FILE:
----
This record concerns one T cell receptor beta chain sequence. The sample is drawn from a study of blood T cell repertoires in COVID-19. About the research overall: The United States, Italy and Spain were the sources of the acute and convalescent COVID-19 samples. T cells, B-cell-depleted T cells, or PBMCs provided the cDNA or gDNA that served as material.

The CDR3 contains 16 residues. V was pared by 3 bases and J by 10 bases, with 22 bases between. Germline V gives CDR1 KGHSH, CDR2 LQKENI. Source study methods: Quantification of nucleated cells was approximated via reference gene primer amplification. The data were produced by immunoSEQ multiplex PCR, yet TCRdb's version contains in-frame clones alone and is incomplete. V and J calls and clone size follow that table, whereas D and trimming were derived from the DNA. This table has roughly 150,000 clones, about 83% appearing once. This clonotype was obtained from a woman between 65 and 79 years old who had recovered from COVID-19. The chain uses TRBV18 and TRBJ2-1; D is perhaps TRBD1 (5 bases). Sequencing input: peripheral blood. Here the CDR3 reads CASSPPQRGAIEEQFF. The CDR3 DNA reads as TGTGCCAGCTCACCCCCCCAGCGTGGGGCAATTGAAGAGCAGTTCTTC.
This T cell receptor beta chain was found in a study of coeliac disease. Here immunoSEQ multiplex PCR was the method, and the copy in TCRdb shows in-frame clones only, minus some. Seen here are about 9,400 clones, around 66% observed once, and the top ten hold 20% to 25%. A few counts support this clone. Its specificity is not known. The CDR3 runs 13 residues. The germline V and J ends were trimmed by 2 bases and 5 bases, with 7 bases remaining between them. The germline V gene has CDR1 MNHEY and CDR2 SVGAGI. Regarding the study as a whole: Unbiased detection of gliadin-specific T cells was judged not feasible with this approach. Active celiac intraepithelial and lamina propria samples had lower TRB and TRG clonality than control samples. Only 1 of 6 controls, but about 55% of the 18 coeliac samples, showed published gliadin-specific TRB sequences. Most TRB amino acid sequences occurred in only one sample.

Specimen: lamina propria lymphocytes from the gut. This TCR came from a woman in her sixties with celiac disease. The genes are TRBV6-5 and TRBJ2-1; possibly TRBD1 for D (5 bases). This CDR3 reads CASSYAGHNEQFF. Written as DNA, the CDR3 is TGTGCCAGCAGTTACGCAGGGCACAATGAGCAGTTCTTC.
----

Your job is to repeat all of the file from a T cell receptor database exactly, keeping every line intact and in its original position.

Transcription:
This record concerns one T cell receptor beta chain sequence. The sample is drawn from a study of blood T cell repertoires in COVID-19. About the research overall: The United States, Italy and Spain were the sources of the acute and convalescent COVID-19 samples. T cells, B-cell-depleted T cells, or PBMCs provided the cDNA or gDNA that served as material.

The CDR3 contains 16 residues. V was pared by 3 bases and J by 10 bases, with 22 bases between. Germline V gives CDR1 KGHSH, CDR2 LQKENI. Source study methods: Quantification of nucleated cells was approximated via reference gene primer amplification. The data were produced by immunoSEQ multiplex PCR, yet TCRdb's version contains in-frame clones alone and is incomplete. V and J calls and clone size follow that table, whereas D and trimming were derived from the DNA. This table has roughly 150,000 clones, about 83% appearing once. This clonotype was obtained from a woman between 65 and 79 years old who had recovered from COVID-19. The chain uses TRBV18 and TRBJ2-1; D is perhaps TRBD1 (5 bases). Sequencing input: peripheral blood. Here the CDR3 reads CASSPPQRGAIEEQFF. The CDR3 DNA reads as TGTGCCAGCTCACCCCCCCAGCGTGGGGCAATTGAAGAGCAGTTCTTC.
This T cell receptor beta chain was found in a study of coeliac disease. Here immunoSEQ multiplex PCR was the method, and the copy in TCRdb shows in-frame clones only, minus some. Seen here are about 9,400 clones, around 66% observed once, and the top ten hold 20% to 25%. A few counts support this clone. Its specificity is not known. The CDR3 runs 13 residues. The germline V and J ends were trimmed by 2 bases and 5 bases, with 7 bases remaining between them. The germline V gene has CDR1 MNHEY and CDR2 SVGAGI. Regarding the study as a whole: Unbiased detection of gliadin-specific T cells was judged not feasible with this approach. Active celiac intraepithelial and lamina propria samples had lower TRB and TRG clonality than control samples. Only 1 of 6 controls, but about 55% of the 18 coeliac samples, showed published gliadin-specific TRB sequences. Most TRB amino acid sequences occurred in only one sample.

Specimen: lamina propria lymphocytes from the gut. This TCR came from a woman in her sixties with celiac disease. The genes are TRBV6-5 and TRBJ2-1; possibly TRBD1 for D (5 bases). This CDR3 reads CASSYAGHNEQFF. Written as DNA, the CDR3 is TGTGCCAGCAGTTACGCAGGGCACAATGAGCAGTTCTTC.